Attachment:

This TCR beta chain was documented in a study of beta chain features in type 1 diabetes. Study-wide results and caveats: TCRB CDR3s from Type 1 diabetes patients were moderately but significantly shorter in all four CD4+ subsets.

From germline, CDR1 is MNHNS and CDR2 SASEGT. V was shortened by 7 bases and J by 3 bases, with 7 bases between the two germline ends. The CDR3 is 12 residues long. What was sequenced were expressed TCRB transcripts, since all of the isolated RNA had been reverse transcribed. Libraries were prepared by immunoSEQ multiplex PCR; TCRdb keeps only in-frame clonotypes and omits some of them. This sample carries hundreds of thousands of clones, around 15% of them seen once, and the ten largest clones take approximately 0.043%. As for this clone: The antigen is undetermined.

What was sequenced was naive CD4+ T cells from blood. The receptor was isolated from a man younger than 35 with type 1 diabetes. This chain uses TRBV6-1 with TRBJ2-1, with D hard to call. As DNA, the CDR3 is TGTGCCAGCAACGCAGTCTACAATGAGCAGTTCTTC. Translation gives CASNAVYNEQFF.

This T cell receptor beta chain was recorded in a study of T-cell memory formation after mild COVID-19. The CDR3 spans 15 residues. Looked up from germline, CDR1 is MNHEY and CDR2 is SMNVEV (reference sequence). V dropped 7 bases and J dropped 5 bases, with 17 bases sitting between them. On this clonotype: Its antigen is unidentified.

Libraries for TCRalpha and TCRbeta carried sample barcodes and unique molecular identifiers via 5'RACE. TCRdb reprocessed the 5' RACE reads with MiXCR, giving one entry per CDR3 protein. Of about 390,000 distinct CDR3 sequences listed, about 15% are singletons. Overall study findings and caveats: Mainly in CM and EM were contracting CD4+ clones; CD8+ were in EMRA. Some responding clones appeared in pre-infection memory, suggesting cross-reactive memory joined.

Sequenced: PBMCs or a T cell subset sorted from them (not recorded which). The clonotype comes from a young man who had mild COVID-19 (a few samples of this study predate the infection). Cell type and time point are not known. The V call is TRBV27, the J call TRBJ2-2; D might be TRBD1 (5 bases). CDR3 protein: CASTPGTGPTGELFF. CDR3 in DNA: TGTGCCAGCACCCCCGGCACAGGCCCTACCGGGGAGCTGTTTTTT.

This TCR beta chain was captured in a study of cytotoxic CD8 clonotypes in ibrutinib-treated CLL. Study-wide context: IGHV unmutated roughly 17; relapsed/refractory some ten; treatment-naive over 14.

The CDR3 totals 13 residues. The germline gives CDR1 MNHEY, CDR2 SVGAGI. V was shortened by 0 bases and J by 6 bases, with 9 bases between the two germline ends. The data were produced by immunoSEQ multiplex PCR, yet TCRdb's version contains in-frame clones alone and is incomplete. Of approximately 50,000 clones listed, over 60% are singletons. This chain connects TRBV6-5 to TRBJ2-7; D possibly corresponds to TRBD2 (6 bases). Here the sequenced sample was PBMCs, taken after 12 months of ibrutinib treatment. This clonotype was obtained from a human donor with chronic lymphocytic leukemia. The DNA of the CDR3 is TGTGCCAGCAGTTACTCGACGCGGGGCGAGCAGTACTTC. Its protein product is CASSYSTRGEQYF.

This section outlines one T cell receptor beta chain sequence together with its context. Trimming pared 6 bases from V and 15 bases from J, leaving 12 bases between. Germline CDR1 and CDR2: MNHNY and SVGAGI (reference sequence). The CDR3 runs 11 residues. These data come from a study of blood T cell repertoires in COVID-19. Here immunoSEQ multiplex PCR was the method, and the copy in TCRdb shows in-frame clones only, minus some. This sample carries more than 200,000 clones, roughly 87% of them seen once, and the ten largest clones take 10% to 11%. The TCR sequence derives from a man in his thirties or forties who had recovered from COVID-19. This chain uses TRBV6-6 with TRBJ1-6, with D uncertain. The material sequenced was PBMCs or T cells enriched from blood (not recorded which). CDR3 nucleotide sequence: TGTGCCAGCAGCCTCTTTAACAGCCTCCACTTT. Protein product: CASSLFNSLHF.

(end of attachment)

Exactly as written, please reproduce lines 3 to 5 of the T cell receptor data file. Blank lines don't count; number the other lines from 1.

What was sequenced was naive CD4+ T cells from blood. The receptor was isolated from a man younger than 35 with type 1 diabetes. This chain uses TRBV6-1 with TRBJ2-1, with D hard to call. As DNA, the CDR3 is TGTGCCAGCAACGCAGTCTACAATGAGCAGTTCTTC. Translation gives CASNAVYNEQFF.

This T cell receptor beta chain was recorded in a study of T-cell memory formation after mild COVID-19. The CDR3 spans 15 residues. Looked up from germline, CDR1 is MNHEY and CDR2 is SMNVEV (reference sequence). V dropped 7 bases and J dropped 5 bases, with 17 bases sitting between them. On this clonotype: Its antigen is unidentified.

Libraries for TCRalpha and TCRbeta carried sample barcodes and unique molecular identifiers via 5'RACE. TCRdb reprocessed the 5' RACE reads with MiXCR, giving one entry per CDR3 protein. Of about 390,000 distinct CDR3 sequences listed, about 15% are singletons. Overall study findings and caveats: Mainly in CM and EM were contracting CD4+ clones; CD8+ were in EMRA. Some responding clones appeared in pre-infection memory, suggesting cross-reactive memory joined.